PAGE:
A motorized wheelchair is an important decision for any patient to make. A physician or caregiver must also be aware of the types that are available to recommend to his patients. The reasons behind needing a propelled chair will vary, but their ease of use and utility will keep them as an open option for those who need a source of mobility.
For a patient or caregiver looking for a motorized wheelchair, many things must be put into consideration. Since they are more expensive than manual wheelchairs, it should always be asked if a motorized wheelchair is the best option. A physician or a physical therapist ought to be consulted in this matter, these professionals should also be able to give recommendations for the right motorized wheelchair for the patient. They are typically for those who lack the upper body strength to push themselves in a manual chair. They can also be put in stock for medical care facilities that wish to enable their patients more freedom than they have with a manual wheelchairs that has to be pushed by a nurse. Having motorized wheelchair in store at a long-term care facility can help save nurses valuable time.
The chair that is gotten, no matter what type has to comfortably fit the patient, who will be sitting in it for most of the day. The seat, arms, and back should have ample padding for optimal cushioning. A feature that is often an option are removable arms to allow for easier movement in and out of the chair and a less cramped feeling for the patient sitting in it. The controls must also be near at hand and easy to use. An engineering degree or pilots license should not be required to steer a motorized wheelchair.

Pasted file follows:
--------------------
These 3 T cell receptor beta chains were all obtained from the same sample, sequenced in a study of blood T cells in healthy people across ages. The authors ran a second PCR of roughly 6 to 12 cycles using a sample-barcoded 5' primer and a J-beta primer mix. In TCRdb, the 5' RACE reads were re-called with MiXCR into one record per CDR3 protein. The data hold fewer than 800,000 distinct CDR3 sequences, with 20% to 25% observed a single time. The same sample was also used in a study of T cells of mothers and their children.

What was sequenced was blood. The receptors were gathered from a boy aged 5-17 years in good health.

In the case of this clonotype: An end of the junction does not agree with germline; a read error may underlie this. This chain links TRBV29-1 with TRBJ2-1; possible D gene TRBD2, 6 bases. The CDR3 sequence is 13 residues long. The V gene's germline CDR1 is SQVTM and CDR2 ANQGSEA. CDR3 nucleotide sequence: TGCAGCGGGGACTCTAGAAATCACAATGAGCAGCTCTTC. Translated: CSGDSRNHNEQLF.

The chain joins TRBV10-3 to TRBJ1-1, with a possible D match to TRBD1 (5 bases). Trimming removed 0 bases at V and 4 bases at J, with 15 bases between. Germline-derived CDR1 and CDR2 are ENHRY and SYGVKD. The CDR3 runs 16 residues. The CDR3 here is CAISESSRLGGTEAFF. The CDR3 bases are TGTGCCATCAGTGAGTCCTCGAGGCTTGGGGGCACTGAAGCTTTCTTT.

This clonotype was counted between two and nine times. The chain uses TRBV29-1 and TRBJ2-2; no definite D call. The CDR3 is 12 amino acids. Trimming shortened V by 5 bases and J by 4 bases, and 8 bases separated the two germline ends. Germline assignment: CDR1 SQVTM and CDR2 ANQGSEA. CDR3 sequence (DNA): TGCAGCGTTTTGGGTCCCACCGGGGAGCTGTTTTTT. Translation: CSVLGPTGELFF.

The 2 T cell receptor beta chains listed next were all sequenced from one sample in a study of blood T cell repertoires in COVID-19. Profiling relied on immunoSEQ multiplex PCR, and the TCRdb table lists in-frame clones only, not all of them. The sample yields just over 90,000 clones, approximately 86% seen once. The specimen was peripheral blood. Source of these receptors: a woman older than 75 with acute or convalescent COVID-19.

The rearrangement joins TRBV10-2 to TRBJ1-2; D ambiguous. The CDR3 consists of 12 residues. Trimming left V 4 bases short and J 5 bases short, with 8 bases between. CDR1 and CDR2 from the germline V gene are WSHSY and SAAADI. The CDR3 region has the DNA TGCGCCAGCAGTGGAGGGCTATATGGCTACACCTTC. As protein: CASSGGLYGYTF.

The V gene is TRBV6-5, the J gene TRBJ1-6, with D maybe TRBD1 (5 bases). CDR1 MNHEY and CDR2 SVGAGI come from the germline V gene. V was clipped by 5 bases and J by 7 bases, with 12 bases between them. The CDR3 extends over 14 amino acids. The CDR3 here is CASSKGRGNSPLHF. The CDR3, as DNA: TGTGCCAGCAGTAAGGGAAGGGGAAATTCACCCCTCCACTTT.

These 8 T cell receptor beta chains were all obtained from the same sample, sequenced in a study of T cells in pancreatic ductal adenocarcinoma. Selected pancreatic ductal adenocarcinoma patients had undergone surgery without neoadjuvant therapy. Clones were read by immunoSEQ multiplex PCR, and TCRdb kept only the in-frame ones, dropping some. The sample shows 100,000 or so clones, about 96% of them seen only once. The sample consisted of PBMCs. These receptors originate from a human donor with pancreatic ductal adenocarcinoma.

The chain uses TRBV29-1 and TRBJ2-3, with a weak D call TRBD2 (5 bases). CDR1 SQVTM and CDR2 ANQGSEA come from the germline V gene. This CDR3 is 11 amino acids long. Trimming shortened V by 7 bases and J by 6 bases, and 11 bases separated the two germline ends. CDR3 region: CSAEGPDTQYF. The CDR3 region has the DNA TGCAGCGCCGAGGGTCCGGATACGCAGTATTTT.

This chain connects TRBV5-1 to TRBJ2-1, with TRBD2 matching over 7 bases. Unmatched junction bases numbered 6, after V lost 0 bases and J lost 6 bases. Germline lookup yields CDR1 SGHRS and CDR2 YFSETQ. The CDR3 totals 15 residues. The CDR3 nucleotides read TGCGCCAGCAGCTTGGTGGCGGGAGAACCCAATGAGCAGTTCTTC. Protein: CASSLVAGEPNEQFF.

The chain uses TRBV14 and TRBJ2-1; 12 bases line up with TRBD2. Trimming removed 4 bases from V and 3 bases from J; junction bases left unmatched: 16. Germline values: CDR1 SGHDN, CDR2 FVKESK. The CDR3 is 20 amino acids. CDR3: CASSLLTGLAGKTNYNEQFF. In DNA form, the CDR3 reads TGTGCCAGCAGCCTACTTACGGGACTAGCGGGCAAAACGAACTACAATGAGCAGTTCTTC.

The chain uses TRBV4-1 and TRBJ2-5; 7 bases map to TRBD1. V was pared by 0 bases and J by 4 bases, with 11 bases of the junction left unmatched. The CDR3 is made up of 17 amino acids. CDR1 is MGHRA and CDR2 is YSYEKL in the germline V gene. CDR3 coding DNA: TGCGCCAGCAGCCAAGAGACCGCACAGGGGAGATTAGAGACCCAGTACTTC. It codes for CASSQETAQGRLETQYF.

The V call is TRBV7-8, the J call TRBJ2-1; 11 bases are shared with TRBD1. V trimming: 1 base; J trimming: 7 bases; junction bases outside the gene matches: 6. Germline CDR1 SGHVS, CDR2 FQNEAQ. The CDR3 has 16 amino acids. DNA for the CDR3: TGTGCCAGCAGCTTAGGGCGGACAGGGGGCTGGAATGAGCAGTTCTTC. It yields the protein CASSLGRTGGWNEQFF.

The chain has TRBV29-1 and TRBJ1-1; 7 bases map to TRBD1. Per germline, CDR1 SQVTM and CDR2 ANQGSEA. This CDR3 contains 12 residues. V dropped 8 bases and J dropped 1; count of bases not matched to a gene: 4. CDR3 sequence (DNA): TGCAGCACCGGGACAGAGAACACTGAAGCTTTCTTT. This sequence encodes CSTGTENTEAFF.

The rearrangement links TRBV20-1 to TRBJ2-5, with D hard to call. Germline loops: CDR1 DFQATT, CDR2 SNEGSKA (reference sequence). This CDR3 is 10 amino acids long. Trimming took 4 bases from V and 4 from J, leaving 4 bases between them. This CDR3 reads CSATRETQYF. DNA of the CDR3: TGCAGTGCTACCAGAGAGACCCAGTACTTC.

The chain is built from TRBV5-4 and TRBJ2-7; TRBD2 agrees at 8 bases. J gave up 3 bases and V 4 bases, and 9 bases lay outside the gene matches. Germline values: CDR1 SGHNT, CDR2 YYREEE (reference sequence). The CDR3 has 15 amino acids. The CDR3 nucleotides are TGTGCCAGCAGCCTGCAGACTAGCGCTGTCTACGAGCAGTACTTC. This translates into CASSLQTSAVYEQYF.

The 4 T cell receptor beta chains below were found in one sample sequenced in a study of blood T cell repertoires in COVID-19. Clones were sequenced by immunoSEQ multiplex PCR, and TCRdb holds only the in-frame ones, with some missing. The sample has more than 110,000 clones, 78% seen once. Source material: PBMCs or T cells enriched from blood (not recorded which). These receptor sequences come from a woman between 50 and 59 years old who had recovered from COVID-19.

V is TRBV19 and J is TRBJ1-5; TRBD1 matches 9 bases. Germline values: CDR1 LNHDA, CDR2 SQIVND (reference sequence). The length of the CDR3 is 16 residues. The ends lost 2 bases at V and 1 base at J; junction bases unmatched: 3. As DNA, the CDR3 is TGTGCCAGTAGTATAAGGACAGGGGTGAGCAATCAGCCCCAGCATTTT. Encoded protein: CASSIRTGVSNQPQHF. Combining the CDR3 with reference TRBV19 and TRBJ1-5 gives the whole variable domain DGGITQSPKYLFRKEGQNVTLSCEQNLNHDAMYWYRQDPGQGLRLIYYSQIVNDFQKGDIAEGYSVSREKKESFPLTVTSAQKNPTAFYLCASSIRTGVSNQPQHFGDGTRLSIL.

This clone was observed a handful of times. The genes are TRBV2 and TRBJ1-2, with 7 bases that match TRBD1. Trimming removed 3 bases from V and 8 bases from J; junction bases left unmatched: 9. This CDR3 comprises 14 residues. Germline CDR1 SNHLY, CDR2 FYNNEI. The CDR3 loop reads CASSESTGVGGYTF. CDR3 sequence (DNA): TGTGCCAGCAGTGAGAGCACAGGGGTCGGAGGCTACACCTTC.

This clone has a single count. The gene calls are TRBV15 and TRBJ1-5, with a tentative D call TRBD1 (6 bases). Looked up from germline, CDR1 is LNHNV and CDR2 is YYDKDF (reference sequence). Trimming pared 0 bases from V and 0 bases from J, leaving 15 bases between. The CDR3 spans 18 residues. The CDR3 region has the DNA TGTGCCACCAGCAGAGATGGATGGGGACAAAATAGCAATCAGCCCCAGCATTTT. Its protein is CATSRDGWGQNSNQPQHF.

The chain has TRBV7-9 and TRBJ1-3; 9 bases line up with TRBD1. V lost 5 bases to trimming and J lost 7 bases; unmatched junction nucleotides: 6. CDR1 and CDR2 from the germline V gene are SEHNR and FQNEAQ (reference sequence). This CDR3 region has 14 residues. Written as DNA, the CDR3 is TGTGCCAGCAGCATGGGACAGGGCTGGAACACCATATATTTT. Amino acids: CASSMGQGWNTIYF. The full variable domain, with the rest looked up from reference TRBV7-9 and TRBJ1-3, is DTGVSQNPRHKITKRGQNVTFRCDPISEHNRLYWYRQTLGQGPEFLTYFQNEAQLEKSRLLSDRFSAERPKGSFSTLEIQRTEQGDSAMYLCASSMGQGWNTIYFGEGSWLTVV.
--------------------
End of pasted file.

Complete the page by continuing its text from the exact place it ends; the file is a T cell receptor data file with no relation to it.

Parts of the motorized wheelchair that have various options are the tires and batteries. The patient has the choice of pneumatic tires that are filled with air or solid tires. The air-filled tires are more likely to need to be checked at regular intervals to be sure that they are properly inflated, but they are lighter in weight than solid tires, and offer a slightly smoother ride. There are two types of batteries for these chairs, gel cell and wet cell batteries. Both of these will usually move the chair 10 to 20 miles between charges, which can be done overnight in eight hours. A patient might have to be reminded to nightly charge their battery, so that they will not be stranded. This must be taken into consideration by a physician, especially if looking to prescribe a wheelchair to a patient suffering memory problems such as the late stages of Alzheimer's Disease.
Motorized wheelchair offer a patient greater mobility than with a manual chair. One place this is seen most is in moving uphill. Hills have always been an obstacle for manual wheelchair users, and reaching the top depended upon the steepness and the patient's raw strength, but motorized wheelchairs can easily mount hills. They also move much quicker than motorized wheelchair, often moving up to 10 miles per hour.
Patients, physicians and caregivers must all be aware of the options for motorized wheelchairs.